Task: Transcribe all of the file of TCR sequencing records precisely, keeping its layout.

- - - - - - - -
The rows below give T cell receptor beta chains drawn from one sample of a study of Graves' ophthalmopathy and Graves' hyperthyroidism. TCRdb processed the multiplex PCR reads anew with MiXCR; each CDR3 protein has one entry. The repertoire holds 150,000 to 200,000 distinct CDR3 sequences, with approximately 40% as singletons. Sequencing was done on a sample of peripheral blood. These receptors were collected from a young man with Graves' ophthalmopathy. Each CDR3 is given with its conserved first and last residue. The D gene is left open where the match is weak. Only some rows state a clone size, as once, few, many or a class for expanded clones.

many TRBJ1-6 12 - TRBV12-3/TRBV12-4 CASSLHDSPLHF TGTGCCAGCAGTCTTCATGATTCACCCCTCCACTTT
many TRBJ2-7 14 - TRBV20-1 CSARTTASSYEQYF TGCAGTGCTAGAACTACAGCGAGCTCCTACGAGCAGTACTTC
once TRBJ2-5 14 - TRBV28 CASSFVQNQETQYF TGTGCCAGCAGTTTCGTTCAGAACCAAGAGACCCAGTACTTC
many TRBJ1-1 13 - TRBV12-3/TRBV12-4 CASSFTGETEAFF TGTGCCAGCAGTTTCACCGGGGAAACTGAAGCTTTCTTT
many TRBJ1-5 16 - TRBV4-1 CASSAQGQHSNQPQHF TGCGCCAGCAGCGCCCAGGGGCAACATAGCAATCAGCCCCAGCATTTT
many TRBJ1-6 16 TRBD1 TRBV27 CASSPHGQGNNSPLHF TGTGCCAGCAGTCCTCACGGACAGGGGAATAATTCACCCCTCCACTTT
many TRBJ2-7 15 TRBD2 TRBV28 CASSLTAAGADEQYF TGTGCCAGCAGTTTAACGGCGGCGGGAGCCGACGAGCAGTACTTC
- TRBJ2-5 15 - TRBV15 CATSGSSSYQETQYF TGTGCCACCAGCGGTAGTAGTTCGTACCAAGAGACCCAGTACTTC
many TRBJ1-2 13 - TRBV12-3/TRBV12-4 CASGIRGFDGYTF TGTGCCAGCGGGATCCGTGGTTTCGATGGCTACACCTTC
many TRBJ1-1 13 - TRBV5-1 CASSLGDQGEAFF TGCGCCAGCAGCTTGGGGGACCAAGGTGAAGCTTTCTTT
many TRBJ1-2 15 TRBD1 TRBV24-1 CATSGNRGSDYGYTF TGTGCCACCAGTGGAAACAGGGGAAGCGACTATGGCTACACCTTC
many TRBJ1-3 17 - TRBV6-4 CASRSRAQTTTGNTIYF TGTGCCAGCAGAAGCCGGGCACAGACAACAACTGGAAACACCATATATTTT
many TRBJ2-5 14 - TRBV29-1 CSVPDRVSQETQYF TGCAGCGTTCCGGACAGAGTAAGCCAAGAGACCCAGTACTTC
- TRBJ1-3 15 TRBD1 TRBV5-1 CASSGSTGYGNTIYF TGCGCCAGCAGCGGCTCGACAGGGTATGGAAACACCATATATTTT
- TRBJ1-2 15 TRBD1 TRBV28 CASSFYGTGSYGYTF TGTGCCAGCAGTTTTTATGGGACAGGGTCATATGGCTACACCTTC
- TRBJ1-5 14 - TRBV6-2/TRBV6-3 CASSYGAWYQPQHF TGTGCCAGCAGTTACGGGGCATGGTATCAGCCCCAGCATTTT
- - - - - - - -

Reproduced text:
The rows below give T cell receptor beta chains drawn from one sample of a study of Graves' ophthalmopathy and Graves' hyperthyroidism. TCRdb processed the multiplex PCR reads anew with MiXCR; each CDR3 protein has one entry. The repertoire holds 150,000 to 200,000 distinct CDR3 sequences, with approximately 40% as singletons. Sequencing was done on a sample of peripheral blood. These receptors were collected from a young man with Graves' ophthalmopathy. Each CDR3 is given with its conserved first and last residue. The D gene is left open where the match is weak. Only some rows state a clone size, as once, few, many or a class for expanded clones.

many TRBJ1-6 12 - TRBV12-3/TRBV12-4 CASSLHDSPLHF TGTGCCAGCAGTCTTCATGATTCACCCCTCCACTTT
many TRBJ2-7 14 - TRBV20-1 CSARTTASSYEQYF TGCAGTGCTAGAACTACAGCGAGCTCCTACGAGCAGTACTTC
once TRBJ2-5 14 - TRBV28 CASSFVQNQETQYF TGTGCCAGCAGTTTCGTTCAGAACCAAGAGACCCAGTACTTC
many TRBJ1-1 13 - TRBV12-3/TRBV12-4 CASSFTGETEAFF TGTGCCAGCAGTTTCACCGGGGAAACTGAAGCTTTCTTT
many TRBJ1-5 16 - TRBV4-1 CASSAQGQHSNQPQHF TGCGCCAGCAGCGCCCAGGGGCAACATAGCAATCAGCCCCAGCATTTT
many TRBJ1-6 16 TRBD1 TRBV27 CASSPHGQGNNSPLHF TGTGCCAGCAGTCCTCACGGACAGGGGAATAATTCACCCCTCCACTTT
many TRBJ2-7 15 TRBD2 TRBV28 CASSLTAAGADEQYF TGTGCCAGCAGTTTAACGGCGGCGGGAGCCGACGAGCAGTACTTC
- TRBJ2-5 15 - TRBV15 CATSGSSSYQETQYF TGTGCCACCAGCGGTAGTAGTTCGTACCAAGAGACCCAGTACTTC
many TRBJ1-2 13 - TRBV12-3/TRBV12-4 CASGIRGFDGYTF TGTGCCAGCGGGATCCGTGGTTTCGATGGCTACACCTTC
many TRBJ1-1 13 - TRBV5-1 CASSLGDQGEAFF TGCGCCAGCAGCTTGGGGGACCAAGGTGAAGCTTTCTTT
many TRBJ1-2 15 TRBD1 TRBV24-1 CATSGNRGSDYGYTF TGTGCCACCAGTGGAAACAGGGGAAGCGACTATGGCTACACCTTC
many TRBJ1-3 17 - TRBV6-4 CASRSRAQTTTGNTIYF TGTGCCAGCAGAAGCCGGGCACAGACAACAACTGGAAACACCATATATTTT
many TRBJ2-5 14 - TRBV29-1 CSVPDRVSQETQYF TGCAGCGTTCCGGACAGAGTAAGCCAAGAGACCCAGTACTTC
- TRBJ1-3 15 TRBD1 TRBV5-1 CASSGSTGYGNTIYF TGCGCCAGCAGCGGCTCGACAGGGTATGGAAACACCATATATTTT
- TRBJ1-2 15 TRBD1 TRBV28 CASSFYGTGSYGYTF TGTGCCAGCAGTTTTTATGGGACAGGGTCATATGGCTACACCTTC
- TRBJ1-5 14 - TRBV6-2/TRBV6-3 CASSYGAWYQPQHF TGTGCCAGCAGTTACGGGGCATGGTATCAGCCCCAGCATTTT